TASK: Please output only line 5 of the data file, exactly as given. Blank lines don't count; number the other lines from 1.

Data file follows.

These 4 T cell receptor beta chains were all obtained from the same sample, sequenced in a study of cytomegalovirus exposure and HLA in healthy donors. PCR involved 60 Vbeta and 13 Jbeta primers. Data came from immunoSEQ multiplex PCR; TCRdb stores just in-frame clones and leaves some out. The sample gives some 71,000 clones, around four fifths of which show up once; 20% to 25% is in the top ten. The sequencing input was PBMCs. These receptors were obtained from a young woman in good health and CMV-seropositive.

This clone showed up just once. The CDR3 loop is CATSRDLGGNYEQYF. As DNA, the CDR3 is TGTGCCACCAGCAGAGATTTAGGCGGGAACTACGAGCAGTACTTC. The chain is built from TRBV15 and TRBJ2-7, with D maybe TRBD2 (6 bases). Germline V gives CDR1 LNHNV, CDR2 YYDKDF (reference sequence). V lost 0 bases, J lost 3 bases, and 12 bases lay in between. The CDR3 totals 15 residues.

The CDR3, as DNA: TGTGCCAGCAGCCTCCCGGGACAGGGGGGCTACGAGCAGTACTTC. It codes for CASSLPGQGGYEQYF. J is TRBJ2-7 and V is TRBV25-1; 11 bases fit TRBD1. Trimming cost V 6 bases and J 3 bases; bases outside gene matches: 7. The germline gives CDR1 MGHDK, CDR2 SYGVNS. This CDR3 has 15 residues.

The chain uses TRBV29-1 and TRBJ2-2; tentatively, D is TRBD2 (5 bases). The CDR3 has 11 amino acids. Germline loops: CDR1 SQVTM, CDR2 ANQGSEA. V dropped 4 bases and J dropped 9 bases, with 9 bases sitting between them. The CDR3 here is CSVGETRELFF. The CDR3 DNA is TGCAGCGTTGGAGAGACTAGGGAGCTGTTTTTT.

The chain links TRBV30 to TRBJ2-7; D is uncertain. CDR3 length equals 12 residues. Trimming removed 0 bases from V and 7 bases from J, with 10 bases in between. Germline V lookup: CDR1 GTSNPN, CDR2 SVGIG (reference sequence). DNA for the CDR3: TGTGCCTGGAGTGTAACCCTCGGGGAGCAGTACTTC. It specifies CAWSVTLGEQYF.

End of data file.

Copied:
The chain links TRBV30 to TRBJ2-7; D is uncertain. CDR3 length equals 12 residues. Trimming removed 0 bases from V and 7 bases from J, with 10 bases in between. Germline V lookup: CDR1 GTSNPN, CDR2 SVGIG (reference sequence). DNA for the CDR3: TGTGCCTGGAGTGTAACCCTCGGGGAGCAGTACTTC. It specifies CAWSVTLGEQYF.